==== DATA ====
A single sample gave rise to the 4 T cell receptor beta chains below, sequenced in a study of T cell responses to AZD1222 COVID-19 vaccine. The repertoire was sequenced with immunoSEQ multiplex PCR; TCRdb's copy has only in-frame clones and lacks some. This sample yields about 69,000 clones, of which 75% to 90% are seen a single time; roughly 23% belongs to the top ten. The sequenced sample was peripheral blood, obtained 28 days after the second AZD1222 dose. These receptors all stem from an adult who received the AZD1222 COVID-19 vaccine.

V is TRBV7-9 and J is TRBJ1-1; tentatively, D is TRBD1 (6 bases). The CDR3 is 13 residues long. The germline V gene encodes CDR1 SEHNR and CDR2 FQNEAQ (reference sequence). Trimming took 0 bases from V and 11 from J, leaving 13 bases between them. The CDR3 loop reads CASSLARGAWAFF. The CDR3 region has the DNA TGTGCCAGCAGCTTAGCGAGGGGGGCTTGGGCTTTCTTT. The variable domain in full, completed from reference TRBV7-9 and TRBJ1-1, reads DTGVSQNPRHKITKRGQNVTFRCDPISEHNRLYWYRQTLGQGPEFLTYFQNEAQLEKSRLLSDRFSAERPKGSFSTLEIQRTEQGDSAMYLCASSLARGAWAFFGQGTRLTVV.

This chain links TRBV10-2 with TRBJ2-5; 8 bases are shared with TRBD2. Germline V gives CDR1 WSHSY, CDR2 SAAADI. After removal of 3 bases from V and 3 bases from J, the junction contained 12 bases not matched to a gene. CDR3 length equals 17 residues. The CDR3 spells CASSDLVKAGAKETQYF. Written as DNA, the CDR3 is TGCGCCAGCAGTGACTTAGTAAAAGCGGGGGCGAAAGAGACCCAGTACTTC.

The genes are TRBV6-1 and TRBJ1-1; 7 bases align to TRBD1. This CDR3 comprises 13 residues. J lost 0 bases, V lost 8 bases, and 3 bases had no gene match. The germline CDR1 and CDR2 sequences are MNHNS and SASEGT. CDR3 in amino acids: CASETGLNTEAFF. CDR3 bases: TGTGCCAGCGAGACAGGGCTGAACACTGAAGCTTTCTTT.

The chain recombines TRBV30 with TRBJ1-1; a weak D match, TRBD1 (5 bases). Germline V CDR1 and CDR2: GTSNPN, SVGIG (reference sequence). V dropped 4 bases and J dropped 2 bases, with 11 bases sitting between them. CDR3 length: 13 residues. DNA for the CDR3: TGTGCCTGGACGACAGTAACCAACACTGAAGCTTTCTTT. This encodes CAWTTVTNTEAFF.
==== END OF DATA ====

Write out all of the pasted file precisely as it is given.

A single sample gave rise to the 4 T cell receptor beta chains below, sequenced in a study of T cell responses to AZD1222 COVID-19 vaccine. The repertoire was sequenced with immunoSEQ multiplex PCR; TCRdb's copy has only in-frame clones and lacks some. This sample yields about 69,000 clones, of which 75% to 90% are seen a single time; roughly 23% belongs to the top ten. The sequenced sample was peripheral blood, obtained 28 days after the second AZD1222 dose. These receptors all stem from an adult who received the AZD1222 COVID-19 vaccine.

V is TRBV7-9 and J is TRBJ1-1; tentatively, D is TRBD1 (6 bases). The CDR3 is 13 residues long. The germline V gene encodes CDR1 SEHNR and CDR2 FQNEAQ (reference sequence). Trimming took 0 bases from V and 11 from J, leaving 13 bases between them. The CDR3 loop reads CASSLARGAWAFF. The CDR3 region has the DNA TGTGCCAGCAGCTTAGCGAGGGGGGCTTGGGCTTTCTTT. The variable domain in full, completed from reference TRBV7-9 and TRBJ1-1, reads DTGVSQNPRHKITKRGQNVTFRCDPISEHNRLYWYRQTLGQGPEFLTYFQNEAQLEKSRLLSDRFSAERPKGSFSTLEIQRTEQGDSAMYLCASSLARGAWAFFGQGTRLTVV.

This chain links TRBV10-2 with TRBJ2-5; 8 bases are shared with TRBD2. Germline V gives CDR1 WSHSY, CDR2 SAAADI. After removal of 3 bases from V and 3 bases from J, the junction contained 12 bases not matched to a gene. CDR3 length equals 17 residues. The CDR3 spells CASSDLVKAGAKETQYF. Written as DNA, the CDR3 is TGCGCCAGCAGTGACTTAGTAAAAGCGGGGGCGAAAGAGACCCAGTACTTC.

The genes are TRBV6-1 and TRBJ1-1; 7 bases align to TRBD1. This CDR3 comprises 13 residues. J lost 0 bases, V lost 8 bases, and 3 bases had no gene match. The germline CDR1 and CDR2 sequences are MNHNS and SASEGT. CDR3 in amino acids: CASETGLNTEAFF. CDR3 bases: TGTGCCAGCGAGACAGGGCTGAACACTGAAGCTTTCTTT.

The chain recombines TRBV30 with TRBJ1-1; a weak D match, TRBD1 (5 bases). Germline V CDR1 and CDR2: GTSNPN, SVGIG (reference sequence). V dropped 4 bases and J dropped 2 bases, with 11 bases sitting between them. CDR3 length: 13 residues. DNA for the CDR3: TGTGCCTGGACGACAGTAACCAACACTGAAGCTTTCTTT. This encodes CAWTTVTNTEAFF.